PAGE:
Following his torture, the CIA made plans "to get reasonable assurances that [he] will remain in isolation and incommunicado for the remainder of his life." In 2005, Haspel drafted a document ordering the destruction of the tapes of Abu Zubaydah's torture, and then-CIA counterterrorism official Jose Rodriguez issued the order, according to Rodriguez' memoirs.
The torture program was approved by Haspel's bosses at the CIA, by the Justice Department, and by other higher-ups in the government. But Laura Pitter, senior national security counsel for Human Rights Watch, notes that "the culpability of other senior officials doesn't absolve her of responsibility."
The president has defended Haspel's record as being "tough on terror," and has tried to turn legitimate questions about her appointment into another partisan fight. He tweeted on Monday that "Democrats" want Haspel "out because she's too tough on terror." Trump has taken a glib view of torture in the past, saying during the 2016 campaign that he would "bring back waterboarding, and I'd bring back a hell of a lot worse than waterboarding."
"With a president evidently committed to policies of torture," says Irvine, "we think this would be a dangerous step backwards."
In excerpts of her prepared testimony, released Tuesday, Haspel says she does not intend to resume the use of torture. "I can offer you my personal commitment, clearly and without reservation that under my leadership CIA will not restart such a detention and interrogation program," she will tell senators, according to NPR.
Haspel has her own reservations about her confirmation. The Washington Post reported over the weekend that she considered withdrawing her nomination to avoid the spectacle of a hearing that could damage her own reputation and that of the CIA. According to the Post, the White House dispatched a team of aides, including Press Secretary Sarah Huckabee Sanders, to meet with Haspel and reassure her of Trump's support.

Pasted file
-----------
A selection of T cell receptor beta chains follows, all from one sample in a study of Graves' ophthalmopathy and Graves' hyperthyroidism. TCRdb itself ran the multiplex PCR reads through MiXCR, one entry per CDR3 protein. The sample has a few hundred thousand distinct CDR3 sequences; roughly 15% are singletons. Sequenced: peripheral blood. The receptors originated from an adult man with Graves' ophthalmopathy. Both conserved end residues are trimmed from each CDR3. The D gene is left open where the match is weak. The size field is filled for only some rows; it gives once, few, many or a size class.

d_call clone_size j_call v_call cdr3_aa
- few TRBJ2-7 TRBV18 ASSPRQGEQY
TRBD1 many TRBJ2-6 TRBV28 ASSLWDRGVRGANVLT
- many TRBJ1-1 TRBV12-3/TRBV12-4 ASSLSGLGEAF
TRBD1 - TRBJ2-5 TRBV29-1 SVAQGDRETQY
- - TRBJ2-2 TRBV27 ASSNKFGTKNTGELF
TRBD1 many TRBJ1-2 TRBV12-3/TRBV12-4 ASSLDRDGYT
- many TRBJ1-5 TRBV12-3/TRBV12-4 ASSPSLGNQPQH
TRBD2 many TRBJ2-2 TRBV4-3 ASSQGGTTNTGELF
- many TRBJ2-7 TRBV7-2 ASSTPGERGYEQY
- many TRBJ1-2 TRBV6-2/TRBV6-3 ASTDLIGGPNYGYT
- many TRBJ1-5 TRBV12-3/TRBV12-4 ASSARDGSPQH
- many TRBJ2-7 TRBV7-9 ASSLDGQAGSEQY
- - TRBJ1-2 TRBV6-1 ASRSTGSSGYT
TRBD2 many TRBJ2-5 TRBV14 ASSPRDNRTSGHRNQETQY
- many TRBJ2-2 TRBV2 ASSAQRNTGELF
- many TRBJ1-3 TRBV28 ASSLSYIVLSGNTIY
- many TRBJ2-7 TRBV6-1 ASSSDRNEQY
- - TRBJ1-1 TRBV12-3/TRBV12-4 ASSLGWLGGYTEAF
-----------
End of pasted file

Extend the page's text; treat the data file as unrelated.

Whether Haspel can win support from a majority of the U.S. Senate remains to be seen. Sen. Rand Paul (R-Ky.) has said he will oppose Haspel's confirmation, but he previously threatened to torpedo Pompeo's confirmation as secretary of state before reversing his position on the day of the vote. Further complicating things is the absence of Sen. John McCain (R-Ariz.), who is back home ailing from brain cancer.
More than 15 years after her involvement in the CIA's torture of suspected Al Qaeda terrorists, Haspel's confirmation hearing will serve as an opportunity for some of America's most powerful elected officials to offer their perspective—on her career at the CIA, yes, but also on what that track record represents. And on what her appointment to lead the CIA would represent.
"She might be a great intelligence officer," says Ali Soufan, a former anti-terrorism official for the FBI, "but at the same time she has a lot of baggage that will stain—further stain—our reputation in the world."